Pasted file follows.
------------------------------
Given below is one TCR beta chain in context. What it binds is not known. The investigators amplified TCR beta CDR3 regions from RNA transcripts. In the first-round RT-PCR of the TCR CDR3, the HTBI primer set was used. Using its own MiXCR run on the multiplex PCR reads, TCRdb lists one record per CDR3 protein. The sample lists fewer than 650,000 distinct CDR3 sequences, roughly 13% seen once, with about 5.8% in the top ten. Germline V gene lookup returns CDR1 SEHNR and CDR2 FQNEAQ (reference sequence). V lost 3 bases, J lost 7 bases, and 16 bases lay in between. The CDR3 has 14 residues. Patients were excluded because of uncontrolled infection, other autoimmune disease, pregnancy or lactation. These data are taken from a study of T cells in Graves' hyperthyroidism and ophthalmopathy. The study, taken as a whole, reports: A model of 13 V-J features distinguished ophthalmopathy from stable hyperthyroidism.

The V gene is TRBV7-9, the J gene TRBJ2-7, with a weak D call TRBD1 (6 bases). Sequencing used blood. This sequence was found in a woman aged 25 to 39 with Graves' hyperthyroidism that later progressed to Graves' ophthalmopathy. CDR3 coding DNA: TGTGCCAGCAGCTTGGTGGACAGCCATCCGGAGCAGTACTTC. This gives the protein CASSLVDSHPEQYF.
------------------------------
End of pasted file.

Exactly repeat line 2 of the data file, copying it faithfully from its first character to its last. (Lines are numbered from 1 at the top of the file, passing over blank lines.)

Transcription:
The V gene is TRBV7-9, the J gene TRBJ2-7, with a weak D call TRBD1 (6 bases). Sequencing used blood. This sequence was found in a woman aged 25 to 39 with Graves' hyperthyroidism that later progressed to Graves' ophthalmopathy. CDR3 coding DNA: TGTGCCAGCAGCTTGGTGGACAGCCATCCGGAGCAGTACTTC. This gives the protein CASSLVDSHPEQYF.